Former South African president and Nobel Peace Prize laureate FW de Klerk has died at 85, the presidency said on Wednesday.
The news was confirmed on Twitter by First Lady Gabriela McCarty, who was accompanied by President Cyril Ramaphosa.
“In passing on, former President FW de Klerk joins the ranks of South Africa’s outstanding leaders,” she wrote.
Despite having fought alongside President Nelson Mandela to negotiate the end of apartheid in 1994, Mr. de Klerk was not immediately respected by many for his moderate views. He took office two years after Mr. Mandela’s release from prison, and was charged with murder by the new government for failing to prevent or take preventative action against black township black insurrections.
Mr. de Klerk was eventually acquitted. But his steely determination to confront apartheid and his willingness to overcome the legacy of one of South Africa’s most notorious criminals set him apart from his successor. When Mandela, himself, announced his intention to run for president in 1992, de Klerk balked, saying “as a Christian, and as someone who knows what it is to suffer injustice under dictatorship, I could not join the race.” But he was forced to reverse his stance after he was forced into coalition government with the ANC.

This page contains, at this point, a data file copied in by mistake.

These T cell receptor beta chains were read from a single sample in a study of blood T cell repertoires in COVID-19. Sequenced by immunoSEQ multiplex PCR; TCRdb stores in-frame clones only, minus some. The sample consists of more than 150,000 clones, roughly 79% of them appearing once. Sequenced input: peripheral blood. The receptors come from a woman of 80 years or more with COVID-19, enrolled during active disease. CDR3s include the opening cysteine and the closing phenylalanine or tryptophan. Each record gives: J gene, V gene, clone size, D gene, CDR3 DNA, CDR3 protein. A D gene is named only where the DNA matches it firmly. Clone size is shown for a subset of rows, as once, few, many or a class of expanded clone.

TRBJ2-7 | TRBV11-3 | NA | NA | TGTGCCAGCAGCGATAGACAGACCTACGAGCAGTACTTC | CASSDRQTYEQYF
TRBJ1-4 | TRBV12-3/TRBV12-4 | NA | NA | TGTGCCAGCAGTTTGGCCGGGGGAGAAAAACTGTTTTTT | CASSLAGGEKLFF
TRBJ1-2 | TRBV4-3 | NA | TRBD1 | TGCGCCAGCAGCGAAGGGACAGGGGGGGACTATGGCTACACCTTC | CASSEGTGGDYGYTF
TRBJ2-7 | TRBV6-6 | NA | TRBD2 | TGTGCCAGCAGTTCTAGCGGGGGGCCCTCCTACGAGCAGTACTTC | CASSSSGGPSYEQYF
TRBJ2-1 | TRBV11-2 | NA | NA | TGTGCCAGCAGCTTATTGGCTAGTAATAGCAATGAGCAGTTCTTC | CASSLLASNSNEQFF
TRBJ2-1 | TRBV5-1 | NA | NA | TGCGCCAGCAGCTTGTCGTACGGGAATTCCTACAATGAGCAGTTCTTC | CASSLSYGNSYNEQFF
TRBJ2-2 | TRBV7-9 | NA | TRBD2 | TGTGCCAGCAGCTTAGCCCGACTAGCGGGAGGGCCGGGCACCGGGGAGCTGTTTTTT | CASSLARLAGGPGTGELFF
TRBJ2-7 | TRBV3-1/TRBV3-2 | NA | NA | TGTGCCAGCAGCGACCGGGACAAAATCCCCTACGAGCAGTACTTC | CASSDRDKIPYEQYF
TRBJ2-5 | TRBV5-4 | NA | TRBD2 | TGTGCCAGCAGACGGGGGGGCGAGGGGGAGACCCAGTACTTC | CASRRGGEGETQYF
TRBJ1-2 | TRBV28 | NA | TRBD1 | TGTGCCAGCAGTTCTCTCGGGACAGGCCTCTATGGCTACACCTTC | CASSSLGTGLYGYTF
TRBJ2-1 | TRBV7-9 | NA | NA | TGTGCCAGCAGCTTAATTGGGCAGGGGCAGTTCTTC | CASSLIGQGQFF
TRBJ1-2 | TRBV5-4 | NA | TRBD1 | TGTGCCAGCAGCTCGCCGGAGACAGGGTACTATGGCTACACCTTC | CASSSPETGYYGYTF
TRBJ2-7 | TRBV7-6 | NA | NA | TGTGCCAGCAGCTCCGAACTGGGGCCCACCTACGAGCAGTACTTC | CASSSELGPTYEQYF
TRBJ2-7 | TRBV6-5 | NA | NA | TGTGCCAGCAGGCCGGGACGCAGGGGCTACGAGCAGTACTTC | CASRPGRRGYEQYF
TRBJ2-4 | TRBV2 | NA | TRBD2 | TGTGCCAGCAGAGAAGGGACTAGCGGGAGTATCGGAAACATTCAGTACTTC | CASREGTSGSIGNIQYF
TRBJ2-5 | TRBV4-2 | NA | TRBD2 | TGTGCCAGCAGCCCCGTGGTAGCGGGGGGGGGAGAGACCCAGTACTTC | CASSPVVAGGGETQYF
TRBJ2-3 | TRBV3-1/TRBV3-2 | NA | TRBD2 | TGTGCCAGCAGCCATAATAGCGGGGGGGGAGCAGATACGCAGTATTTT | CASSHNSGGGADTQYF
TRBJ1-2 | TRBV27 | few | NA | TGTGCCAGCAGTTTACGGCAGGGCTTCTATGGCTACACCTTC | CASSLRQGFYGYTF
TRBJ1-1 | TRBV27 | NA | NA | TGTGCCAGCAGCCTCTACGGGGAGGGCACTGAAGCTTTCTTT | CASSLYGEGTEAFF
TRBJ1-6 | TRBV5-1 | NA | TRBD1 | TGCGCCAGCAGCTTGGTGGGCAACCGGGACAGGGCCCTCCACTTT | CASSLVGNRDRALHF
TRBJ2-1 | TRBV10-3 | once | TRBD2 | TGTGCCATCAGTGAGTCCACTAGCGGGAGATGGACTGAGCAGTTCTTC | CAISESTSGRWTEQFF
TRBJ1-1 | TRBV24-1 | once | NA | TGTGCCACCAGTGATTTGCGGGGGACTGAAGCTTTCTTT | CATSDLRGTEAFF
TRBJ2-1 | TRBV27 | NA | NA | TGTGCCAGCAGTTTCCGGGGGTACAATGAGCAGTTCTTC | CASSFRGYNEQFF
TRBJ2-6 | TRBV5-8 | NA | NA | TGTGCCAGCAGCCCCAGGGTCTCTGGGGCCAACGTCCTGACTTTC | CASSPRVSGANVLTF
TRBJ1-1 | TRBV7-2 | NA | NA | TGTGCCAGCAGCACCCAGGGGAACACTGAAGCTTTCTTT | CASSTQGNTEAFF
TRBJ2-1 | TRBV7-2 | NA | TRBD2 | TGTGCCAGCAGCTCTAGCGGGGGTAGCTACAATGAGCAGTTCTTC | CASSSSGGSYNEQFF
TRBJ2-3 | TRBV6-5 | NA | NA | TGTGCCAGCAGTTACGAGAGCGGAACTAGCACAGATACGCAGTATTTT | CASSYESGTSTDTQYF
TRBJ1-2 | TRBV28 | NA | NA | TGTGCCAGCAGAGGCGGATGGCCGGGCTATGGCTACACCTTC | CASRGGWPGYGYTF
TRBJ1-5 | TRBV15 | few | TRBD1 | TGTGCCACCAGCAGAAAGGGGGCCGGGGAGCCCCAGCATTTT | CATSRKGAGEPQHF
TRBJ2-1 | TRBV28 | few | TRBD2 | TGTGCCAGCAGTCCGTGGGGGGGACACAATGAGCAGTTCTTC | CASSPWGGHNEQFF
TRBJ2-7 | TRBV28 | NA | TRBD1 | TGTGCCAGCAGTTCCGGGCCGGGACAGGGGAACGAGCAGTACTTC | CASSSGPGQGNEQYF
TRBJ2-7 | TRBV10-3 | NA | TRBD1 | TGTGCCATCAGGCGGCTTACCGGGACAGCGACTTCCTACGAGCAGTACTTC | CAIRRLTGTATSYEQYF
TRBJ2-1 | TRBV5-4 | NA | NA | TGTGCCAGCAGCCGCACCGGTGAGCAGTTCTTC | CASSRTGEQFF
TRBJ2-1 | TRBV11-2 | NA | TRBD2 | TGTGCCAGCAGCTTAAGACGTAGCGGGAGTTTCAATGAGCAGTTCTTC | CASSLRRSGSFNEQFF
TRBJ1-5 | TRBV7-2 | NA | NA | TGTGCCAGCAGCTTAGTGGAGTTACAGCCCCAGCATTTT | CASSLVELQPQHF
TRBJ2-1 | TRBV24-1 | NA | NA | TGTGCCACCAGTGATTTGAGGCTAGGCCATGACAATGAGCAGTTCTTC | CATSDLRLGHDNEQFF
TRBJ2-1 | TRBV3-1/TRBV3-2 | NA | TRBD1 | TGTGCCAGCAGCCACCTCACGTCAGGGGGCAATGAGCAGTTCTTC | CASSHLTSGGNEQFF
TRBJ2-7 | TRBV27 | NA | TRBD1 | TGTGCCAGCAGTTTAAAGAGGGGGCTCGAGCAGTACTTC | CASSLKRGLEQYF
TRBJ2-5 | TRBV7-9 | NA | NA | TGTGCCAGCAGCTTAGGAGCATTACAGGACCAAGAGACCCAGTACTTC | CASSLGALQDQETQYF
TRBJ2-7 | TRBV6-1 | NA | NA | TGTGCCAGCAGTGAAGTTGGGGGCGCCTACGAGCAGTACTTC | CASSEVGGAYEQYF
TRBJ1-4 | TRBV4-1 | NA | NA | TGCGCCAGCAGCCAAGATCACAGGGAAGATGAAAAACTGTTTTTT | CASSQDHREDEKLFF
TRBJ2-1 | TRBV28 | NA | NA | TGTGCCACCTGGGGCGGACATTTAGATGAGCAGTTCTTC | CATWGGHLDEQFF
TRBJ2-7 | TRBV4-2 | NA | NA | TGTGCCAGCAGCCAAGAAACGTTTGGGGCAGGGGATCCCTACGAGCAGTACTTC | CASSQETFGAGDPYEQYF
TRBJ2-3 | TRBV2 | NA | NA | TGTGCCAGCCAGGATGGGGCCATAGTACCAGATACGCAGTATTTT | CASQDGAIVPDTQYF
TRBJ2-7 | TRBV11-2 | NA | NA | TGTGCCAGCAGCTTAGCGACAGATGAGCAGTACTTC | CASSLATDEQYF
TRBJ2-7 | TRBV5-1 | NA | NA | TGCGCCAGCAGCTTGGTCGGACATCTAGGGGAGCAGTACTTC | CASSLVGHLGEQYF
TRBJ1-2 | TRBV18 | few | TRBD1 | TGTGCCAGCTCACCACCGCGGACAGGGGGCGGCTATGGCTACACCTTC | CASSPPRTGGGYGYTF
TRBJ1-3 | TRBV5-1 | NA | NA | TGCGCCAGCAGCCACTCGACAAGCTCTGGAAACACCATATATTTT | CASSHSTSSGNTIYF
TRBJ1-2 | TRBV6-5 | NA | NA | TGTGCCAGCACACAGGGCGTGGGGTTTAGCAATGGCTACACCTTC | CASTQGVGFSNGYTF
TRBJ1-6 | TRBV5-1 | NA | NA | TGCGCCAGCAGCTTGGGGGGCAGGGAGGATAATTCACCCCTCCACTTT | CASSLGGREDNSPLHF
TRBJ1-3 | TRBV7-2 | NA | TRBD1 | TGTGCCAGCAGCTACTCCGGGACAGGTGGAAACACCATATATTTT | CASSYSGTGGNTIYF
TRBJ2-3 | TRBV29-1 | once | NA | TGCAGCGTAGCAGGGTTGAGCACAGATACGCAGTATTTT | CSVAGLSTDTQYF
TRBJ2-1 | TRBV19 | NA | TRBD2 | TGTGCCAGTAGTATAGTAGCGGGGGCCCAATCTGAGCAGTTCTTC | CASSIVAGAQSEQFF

In 1990, de Klerk became one of three men who jointly took the Nobel Peace Prize. The other two, Mandela and Archbishop Desmond Tutu, had been dramatically jailed for life in 1961. Mandela, who was hailed as a hero by the international community and the ANC, later gave de Klerk the award.
In a 2016 interview with Elle, de Klerk lamented the way he was perceived at the time, saying “If only everyone had listened to me.”
“A lot of people wanted to hate me — the white people hated me — the ANC hated me, the whole Afrikaner community thought I was a racist because I refused to condemn the ANC,” he said. “And I said, OK, no, they did the wrong thing but I can’t condemn them.”